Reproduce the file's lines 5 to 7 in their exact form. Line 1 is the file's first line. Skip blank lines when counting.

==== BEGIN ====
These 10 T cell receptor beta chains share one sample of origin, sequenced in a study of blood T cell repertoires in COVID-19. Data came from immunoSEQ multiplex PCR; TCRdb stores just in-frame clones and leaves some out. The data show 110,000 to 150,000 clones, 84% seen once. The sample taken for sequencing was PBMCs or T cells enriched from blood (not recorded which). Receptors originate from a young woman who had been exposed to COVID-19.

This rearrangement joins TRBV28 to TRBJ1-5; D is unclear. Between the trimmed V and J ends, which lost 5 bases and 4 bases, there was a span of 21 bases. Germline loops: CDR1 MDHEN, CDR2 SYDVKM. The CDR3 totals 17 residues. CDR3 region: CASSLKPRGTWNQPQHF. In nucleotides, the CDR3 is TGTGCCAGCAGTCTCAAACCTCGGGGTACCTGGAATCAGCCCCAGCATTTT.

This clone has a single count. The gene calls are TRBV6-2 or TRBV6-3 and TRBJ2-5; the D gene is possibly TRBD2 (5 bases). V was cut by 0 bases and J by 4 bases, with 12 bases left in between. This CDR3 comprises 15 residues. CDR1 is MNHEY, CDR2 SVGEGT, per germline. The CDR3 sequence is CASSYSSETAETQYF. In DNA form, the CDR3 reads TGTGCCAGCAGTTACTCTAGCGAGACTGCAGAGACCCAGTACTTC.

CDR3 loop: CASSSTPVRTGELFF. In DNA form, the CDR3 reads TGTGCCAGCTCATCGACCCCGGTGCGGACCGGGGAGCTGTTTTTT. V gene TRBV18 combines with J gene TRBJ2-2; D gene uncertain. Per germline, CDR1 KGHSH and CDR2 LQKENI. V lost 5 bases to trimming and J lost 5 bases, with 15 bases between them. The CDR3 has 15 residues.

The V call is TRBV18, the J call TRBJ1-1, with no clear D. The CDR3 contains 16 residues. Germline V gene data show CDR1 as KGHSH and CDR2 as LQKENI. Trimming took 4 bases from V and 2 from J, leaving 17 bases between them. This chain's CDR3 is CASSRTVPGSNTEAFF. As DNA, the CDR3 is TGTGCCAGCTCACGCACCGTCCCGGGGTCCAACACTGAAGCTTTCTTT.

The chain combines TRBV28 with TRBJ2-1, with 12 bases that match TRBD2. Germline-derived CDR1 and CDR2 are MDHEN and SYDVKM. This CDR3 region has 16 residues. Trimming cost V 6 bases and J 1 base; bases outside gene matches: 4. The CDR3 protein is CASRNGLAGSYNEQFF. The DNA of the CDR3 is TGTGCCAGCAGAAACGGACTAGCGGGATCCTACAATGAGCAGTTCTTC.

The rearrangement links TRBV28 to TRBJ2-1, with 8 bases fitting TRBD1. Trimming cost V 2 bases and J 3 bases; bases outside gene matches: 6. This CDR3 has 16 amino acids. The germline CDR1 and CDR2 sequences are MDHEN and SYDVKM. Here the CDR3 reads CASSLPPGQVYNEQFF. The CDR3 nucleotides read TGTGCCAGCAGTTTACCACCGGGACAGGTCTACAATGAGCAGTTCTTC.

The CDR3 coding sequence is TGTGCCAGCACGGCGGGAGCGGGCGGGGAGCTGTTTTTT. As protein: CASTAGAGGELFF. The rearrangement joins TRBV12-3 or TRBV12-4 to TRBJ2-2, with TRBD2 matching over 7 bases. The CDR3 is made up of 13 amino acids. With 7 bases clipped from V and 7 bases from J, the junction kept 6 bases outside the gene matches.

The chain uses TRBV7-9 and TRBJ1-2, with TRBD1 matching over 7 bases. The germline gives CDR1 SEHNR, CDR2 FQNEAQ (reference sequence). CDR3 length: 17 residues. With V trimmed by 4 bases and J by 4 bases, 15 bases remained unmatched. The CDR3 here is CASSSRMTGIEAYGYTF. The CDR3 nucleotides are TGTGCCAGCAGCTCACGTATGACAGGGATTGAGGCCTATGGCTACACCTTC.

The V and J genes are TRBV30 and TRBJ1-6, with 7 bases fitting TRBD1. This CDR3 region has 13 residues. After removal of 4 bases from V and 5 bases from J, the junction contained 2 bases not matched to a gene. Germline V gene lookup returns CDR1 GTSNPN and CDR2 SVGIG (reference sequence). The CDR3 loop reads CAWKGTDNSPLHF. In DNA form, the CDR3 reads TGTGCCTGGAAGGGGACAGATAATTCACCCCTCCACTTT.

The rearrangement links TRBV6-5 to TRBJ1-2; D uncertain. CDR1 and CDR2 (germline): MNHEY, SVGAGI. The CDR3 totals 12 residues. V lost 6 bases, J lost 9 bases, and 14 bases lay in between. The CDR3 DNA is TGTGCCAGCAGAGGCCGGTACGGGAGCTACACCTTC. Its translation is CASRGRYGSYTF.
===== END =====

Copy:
The V call is TRBV18, the J call TRBJ1-1, with no clear D. The CDR3 contains 16 residues. Germline V gene data show CDR1 as KGHSH and CDR2 as LQKENI. Trimming took 4 bases from V and 2 from J, leaving 17 bases between them. This chain's CDR3 is CASSRTVPGSNTEAFF. As DNA, the CDR3 is TGTGCCAGCTCACGCACCGTCCCGGGGTCCAACACTGAAGCTTTCTTT.

The chain combines TRBV28 with TRBJ2-1, with 12 bases that match TRBD2. Germline-derived CDR1 and CDR2 are MDHEN and SYDVKM. This CDR3 region has 16 residues. Trimming cost V 6 bases and J 1 base; bases outside gene matches: 4. The CDR3 protein is CASRNGLAGSYNEQFF. The DNA of the CDR3 is TGTGCCAGCAGAAACGGACTAGCGGGATCCTACAATGAGCAGTTCTTC.

The rearrangement links TRBV28 to TRBJ2-1, with 8 bases fitting TRBD1. Trimming cost V 2 bases and J 3 bases; bases outside gene matches: 6. This CDR3 has 16 amino acids. The germline CDR1 and CDR2 sequences are MDHEN and SYDVKM. Here the CDR3 reads CASSLPPGQVYNEQFF. The CDR3 nucleotides read TGTGCCAGCAGTTTACCACCGGGACAGGTCTACAATGAGCAGTTCTTC.